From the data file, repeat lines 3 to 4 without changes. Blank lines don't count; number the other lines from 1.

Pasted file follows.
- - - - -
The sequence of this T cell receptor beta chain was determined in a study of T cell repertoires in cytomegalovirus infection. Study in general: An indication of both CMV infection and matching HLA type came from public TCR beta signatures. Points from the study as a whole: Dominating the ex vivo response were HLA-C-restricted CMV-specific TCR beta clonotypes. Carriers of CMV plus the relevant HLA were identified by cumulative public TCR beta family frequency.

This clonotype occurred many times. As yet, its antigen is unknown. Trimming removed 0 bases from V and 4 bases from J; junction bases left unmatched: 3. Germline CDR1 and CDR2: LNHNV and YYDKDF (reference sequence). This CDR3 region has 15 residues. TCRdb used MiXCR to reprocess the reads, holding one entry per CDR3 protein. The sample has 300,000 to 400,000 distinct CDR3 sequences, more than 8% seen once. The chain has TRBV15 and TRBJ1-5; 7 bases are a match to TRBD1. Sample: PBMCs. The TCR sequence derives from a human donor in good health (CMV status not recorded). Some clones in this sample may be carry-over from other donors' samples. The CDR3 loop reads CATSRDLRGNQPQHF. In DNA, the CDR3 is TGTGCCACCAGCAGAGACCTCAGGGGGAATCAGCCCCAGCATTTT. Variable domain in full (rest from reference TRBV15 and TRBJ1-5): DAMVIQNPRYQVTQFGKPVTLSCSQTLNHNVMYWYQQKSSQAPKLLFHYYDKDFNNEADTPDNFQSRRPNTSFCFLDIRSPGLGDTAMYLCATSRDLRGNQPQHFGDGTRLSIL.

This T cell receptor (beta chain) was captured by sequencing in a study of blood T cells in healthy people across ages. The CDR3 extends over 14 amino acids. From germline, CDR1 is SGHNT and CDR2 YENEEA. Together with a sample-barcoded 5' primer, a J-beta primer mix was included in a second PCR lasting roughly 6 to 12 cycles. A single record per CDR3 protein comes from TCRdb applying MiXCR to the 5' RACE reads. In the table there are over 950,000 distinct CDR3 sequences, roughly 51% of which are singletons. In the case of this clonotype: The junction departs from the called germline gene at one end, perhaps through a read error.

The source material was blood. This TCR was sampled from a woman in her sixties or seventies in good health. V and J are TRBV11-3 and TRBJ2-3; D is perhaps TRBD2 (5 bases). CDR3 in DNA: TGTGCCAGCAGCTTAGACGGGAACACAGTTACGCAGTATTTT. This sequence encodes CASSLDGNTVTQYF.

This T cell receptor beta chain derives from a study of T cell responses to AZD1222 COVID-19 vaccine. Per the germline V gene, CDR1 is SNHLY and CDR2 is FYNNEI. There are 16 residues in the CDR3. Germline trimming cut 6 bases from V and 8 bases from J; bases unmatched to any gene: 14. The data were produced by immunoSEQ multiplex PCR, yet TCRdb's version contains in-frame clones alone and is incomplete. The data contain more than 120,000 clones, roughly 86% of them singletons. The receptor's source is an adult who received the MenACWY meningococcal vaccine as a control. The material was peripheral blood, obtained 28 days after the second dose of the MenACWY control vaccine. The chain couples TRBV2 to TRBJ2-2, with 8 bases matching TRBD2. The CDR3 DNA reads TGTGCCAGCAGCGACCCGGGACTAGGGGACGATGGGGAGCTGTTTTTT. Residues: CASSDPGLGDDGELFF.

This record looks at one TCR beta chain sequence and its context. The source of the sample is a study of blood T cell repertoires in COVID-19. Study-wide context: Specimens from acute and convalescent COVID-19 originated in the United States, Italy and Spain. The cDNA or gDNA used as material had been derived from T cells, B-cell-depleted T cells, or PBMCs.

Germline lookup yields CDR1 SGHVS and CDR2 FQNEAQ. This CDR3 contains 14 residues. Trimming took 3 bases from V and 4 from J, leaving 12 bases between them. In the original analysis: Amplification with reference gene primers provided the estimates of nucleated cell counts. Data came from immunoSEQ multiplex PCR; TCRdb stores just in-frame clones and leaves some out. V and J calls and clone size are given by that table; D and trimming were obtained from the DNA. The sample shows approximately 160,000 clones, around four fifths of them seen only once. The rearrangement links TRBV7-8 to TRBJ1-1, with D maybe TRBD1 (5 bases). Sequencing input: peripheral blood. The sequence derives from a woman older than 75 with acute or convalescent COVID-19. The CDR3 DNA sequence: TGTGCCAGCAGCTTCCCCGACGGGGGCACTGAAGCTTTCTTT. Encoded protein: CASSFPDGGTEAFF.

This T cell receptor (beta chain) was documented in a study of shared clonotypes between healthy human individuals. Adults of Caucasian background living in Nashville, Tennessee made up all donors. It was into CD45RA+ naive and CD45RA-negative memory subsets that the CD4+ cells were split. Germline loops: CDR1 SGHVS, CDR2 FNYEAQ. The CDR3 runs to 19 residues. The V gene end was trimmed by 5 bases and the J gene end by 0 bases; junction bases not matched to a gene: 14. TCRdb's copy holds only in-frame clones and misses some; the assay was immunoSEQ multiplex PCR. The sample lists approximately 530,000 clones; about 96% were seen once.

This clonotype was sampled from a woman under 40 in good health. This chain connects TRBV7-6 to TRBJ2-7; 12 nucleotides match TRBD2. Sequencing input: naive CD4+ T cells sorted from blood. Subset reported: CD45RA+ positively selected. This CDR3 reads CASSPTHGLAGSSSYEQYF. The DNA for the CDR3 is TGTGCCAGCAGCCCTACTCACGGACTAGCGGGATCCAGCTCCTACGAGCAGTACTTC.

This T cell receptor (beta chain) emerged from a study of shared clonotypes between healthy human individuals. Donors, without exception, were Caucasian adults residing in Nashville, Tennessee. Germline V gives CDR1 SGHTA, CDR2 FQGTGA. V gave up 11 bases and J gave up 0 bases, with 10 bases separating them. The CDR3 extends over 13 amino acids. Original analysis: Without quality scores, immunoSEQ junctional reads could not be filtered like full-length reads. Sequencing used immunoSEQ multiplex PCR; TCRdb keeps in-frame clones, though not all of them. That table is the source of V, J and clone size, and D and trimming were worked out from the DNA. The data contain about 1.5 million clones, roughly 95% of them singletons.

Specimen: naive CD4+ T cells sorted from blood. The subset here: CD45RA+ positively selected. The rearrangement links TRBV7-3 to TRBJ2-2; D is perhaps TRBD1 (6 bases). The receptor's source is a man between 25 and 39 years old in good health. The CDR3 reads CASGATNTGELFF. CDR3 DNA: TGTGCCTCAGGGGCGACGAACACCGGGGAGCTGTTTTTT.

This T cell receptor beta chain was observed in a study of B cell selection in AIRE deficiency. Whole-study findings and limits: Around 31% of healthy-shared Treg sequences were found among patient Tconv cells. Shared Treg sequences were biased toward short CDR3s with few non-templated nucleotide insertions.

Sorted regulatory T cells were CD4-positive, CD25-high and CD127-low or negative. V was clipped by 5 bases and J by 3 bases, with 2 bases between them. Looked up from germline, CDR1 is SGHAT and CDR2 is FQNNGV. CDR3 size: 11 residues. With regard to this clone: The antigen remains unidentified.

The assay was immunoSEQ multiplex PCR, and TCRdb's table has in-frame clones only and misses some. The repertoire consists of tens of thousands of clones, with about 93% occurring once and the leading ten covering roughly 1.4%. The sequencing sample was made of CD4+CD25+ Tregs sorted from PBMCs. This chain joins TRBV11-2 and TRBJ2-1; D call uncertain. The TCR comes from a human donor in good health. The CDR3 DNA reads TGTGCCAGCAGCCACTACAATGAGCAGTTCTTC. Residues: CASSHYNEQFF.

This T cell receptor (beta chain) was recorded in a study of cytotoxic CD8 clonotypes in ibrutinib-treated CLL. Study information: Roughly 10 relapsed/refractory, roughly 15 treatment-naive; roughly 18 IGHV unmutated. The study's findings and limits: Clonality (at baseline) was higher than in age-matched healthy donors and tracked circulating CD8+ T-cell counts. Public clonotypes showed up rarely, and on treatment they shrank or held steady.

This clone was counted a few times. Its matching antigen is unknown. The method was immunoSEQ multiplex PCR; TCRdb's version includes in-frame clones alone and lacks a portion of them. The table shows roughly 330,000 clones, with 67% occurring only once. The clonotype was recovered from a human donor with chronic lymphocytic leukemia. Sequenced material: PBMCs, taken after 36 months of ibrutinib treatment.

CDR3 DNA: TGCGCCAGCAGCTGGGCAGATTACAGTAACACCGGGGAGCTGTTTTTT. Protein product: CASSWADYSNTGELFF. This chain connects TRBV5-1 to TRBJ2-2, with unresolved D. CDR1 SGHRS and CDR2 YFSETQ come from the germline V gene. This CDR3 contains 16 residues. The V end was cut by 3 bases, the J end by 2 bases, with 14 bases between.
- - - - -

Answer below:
This T cell receptor (beta chain) was captured by sequencing in a study of blood T cells in healthy people across ages. The CDR3 extends over 14 amino acids. From germline, CDR1 is SGHNT and CDR2 YENEEA. Together with a sample-barcoded 5' primer, a J-beta primer mix was included in a second PCR lasting roughly 6 to 12 cycles. A single record per CDR3 protein comes from TCRdb applying MiXCR to the 5' RACE reads. In the table there are over 950,000 distinct CDR3 sequences, roughly 51% of which are singletons. In the case of this clonotype: The junction departs from the called germline gene at one end, perhaps through a read error.

The source material was blood. This TCR was sampled from a woman in her sixties or seventies in good health. V and J are TRBV11-3 and TRBJ2-3; D is perhaps TRBD2 (5 bases). CDR3 in DNA: TGTGCCAGCAGCTTAGACGGGAACACAGTTACGCAGTATTTT. This sequence encodes CASSLDGNTVTQYF.